The first bridge on the Derwent is situated right at its confluence with the River Tyne. Originally part of the Blaydon, Gateshead and Hebburh Railway conceived in 1831 to run along the south bank of the Tyne but needing to cross the Derwent near its mouth. The railway company ran into financial difficulties and was aided by the Newcastle and Carlisle Railway which took over the line from Blaydon to Redheugh in Gateshead. The line crossed the Derwent on a wooden bridge, opening in 1836 as far as Derwenthaugh where there was a station, and in 1837 opened through to Redheugh, with a passenger as well as a goods service from that date until 1850, resuming briefly in 1852 for a year from when passenger services were withdrawn east of Derwenthaugh. Passenger services ceased entirely on the line in 1868 when the line from Scotswood to Consett running up the Derwent valley was opened.
The wooden bridge was replaced with the present iron girder structure across the Derwent in 1865/66. Freight trains continued to use the bridge until 1982 when the line again carried passenger services with the closure of the Newcastle to Blaydon via Scotswood section of the Newcastle and Carlisle line and running north of the Tyne closed, and all trains (except some coal trains serving Stella North power station) were diverted via the King Edward Bridge at Newcastle, reaching Blaydon via Dunston and Derwenthaugh south of the Tyne. The Derwenthaugh line, including the bridge, became part of the North Eastern Railway from 1862. Freight traffic at Derwenthaugh was heavy, with coal, bricks, iron and steel and clay being carried, and of course a massive coal traffic at the nearby staiths. There was a complicated series of junctions near Derwenthaugh allowing trains to reach Swalwell, one mile up the Derwent, from either the Scotswood, Blaydon or Dunston direction.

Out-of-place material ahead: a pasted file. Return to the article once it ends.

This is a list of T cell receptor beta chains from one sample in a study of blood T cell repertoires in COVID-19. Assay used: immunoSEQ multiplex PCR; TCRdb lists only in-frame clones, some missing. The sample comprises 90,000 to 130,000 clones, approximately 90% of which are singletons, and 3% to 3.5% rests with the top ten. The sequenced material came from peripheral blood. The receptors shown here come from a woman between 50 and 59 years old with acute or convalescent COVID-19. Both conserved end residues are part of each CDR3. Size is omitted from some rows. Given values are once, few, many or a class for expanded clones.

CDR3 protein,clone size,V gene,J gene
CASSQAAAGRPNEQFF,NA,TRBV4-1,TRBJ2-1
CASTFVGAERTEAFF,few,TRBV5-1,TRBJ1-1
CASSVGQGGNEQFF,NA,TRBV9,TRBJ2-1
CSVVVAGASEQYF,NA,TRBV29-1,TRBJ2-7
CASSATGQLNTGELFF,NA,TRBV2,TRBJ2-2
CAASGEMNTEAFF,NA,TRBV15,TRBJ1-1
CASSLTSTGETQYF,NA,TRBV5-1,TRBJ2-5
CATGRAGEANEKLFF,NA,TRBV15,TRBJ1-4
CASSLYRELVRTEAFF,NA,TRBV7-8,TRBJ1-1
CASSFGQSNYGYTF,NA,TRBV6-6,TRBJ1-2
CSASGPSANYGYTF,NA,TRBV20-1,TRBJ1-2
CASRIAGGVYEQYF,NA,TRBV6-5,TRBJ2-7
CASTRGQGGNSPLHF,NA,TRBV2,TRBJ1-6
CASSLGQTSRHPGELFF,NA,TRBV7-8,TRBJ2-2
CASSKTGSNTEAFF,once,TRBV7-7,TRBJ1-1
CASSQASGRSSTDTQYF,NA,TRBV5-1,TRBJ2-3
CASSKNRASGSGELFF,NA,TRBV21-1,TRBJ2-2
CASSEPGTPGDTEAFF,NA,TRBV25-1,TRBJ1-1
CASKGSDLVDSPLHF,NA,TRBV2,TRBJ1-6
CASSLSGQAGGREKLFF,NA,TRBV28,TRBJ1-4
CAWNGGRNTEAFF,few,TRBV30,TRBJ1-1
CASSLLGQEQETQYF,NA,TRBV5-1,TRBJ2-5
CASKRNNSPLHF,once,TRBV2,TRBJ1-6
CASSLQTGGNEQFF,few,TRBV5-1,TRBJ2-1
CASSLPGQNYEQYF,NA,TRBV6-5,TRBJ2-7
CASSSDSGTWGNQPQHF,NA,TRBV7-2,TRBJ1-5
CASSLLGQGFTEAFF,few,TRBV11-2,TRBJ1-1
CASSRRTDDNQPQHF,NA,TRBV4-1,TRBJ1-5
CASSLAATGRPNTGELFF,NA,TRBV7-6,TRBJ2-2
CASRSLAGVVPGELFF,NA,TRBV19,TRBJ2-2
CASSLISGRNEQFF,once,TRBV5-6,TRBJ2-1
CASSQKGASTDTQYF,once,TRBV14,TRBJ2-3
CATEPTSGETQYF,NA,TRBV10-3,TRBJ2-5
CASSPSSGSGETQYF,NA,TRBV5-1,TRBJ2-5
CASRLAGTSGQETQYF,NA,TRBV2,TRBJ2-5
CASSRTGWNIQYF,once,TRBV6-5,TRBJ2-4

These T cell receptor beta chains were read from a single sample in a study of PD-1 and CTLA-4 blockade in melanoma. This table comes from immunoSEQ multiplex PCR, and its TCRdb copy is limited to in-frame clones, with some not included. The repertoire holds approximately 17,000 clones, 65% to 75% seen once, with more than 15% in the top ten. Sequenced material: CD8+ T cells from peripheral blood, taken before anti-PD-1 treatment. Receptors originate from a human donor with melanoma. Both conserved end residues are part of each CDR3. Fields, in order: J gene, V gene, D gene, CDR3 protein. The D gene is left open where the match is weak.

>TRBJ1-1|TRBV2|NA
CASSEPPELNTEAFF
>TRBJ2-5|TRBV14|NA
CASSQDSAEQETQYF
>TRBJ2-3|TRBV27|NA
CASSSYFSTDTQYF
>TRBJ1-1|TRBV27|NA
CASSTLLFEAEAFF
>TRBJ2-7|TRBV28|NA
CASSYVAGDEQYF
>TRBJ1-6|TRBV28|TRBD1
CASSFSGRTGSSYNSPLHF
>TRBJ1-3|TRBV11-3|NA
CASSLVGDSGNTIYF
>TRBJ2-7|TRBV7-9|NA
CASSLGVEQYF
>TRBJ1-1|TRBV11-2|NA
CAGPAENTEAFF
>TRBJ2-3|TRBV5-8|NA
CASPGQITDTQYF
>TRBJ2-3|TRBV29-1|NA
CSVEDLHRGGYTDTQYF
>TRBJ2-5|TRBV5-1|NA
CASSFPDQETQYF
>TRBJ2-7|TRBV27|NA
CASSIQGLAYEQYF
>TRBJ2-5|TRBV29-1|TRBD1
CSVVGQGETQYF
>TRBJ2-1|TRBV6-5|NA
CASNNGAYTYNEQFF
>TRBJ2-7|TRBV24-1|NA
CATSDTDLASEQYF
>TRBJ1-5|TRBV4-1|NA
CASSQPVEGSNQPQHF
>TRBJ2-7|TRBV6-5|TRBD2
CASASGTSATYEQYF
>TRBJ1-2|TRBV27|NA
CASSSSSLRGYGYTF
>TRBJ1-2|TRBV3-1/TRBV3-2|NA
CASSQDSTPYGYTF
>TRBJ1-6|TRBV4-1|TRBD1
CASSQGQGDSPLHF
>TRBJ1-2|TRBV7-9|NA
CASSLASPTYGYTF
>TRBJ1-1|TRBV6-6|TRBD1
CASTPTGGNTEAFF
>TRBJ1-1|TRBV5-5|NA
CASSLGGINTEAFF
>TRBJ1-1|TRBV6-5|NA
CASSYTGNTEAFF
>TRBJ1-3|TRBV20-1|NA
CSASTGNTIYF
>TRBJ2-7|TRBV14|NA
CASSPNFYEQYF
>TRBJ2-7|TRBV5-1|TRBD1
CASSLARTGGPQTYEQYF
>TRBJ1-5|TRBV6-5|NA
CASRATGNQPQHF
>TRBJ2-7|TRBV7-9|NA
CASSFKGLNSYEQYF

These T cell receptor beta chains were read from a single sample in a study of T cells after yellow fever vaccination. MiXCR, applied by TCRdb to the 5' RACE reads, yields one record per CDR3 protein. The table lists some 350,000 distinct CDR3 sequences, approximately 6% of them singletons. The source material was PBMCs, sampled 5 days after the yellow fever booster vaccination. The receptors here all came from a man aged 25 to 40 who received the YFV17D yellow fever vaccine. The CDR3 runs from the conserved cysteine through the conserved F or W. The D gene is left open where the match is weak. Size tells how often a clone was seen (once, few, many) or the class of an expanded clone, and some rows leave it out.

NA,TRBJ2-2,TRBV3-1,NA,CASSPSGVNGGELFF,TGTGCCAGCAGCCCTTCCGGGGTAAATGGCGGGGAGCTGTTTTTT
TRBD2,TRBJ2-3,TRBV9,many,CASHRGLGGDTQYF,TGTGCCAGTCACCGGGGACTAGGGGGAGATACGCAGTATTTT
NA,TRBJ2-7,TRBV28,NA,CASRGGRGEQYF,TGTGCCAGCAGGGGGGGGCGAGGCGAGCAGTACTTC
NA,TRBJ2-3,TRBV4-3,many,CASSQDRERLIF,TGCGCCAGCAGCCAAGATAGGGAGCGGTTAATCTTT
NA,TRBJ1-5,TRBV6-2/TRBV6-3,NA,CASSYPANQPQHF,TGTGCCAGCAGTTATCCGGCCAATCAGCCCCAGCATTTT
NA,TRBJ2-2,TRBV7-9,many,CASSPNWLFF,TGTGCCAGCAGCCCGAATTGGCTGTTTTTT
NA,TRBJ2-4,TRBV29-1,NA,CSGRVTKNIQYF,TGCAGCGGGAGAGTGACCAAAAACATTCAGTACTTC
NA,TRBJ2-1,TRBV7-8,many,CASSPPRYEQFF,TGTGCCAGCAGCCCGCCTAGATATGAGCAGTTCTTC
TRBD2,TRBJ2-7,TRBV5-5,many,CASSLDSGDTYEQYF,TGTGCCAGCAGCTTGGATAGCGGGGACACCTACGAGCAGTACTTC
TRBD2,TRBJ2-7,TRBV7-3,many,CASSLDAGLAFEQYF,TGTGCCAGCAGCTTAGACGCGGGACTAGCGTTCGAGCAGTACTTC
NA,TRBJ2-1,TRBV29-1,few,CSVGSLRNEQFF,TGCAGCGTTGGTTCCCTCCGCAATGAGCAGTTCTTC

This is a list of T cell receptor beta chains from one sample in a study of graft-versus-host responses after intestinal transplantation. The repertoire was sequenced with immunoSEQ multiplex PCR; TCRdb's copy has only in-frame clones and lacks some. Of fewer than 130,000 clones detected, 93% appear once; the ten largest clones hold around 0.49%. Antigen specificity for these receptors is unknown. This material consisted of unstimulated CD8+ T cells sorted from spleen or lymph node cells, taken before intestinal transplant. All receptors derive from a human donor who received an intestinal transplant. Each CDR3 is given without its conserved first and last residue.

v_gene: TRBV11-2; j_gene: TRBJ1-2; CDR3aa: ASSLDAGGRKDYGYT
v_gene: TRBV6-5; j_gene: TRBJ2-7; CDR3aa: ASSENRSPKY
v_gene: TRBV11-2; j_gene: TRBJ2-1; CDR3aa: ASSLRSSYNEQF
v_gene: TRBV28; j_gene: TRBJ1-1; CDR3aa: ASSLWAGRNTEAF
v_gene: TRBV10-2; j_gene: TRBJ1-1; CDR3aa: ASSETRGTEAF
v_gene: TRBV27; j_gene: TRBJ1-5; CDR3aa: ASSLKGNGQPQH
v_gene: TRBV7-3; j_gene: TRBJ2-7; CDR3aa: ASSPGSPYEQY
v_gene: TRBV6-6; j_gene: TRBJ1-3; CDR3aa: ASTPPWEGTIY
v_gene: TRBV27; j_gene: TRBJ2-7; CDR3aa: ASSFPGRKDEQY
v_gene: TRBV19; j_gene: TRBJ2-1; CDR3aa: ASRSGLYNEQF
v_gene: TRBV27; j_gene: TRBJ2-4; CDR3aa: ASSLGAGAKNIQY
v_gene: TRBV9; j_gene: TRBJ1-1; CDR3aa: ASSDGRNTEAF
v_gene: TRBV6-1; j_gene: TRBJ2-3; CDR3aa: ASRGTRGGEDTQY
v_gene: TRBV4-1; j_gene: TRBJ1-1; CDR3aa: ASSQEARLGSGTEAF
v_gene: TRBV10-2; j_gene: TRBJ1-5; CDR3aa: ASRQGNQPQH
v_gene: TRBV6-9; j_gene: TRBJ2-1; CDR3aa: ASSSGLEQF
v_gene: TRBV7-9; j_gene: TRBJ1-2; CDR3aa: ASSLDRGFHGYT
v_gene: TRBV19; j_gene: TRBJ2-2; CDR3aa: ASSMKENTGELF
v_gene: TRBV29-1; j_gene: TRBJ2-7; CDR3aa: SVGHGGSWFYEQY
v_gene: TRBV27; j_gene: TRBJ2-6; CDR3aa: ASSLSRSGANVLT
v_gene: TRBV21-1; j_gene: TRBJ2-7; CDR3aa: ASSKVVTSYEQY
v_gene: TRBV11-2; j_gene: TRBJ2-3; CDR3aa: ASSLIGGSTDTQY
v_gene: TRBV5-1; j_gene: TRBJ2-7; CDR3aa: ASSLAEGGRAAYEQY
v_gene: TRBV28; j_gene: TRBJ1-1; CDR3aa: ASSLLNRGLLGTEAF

The bridge at Derwenthaugh was renovated in 2002/03 at a cost believed to be £4 million. The foundations for the original wooden bridge, replaced at an unknown date by the present bridge shown below, can still be seen at low tide in the River Derwent next to the existing bridge, which also carries a footbridge on the south side. As mentioned above, the line through Derwenthaugh carries the passenger service from Newcastle to Hexham and Carlisle, now calling at the Metrocentre station. The Derwent here at its confluence with the Tyne falls and rises considerably with the tide. At low tide it is merely a narrow flow at the bottom of a fairly deep valley with steep banks. At high tide however, the Derwent is much wider, covering the mud banks and flowing up over the weir half a mile upstream to reach its tidal limit at the Dam Head. The mud, once black, is very gradually becoming lighter as decades of pollution are cleansed from the river bed following the closure of the iron and steel works at Consett, the coke works at Winlaton Mill and the general clean-up of the Tyne. Railway number NEC1-29.
Note on photographs - The top picture shows a relaying train going west towards Blaydon in the 1980s, hauled by a Class 37 locomotive. The lower pictures show saddle tank locomotive number 68010 in June 1957 and the footbridge alongside after the deck was renewed in October 2011.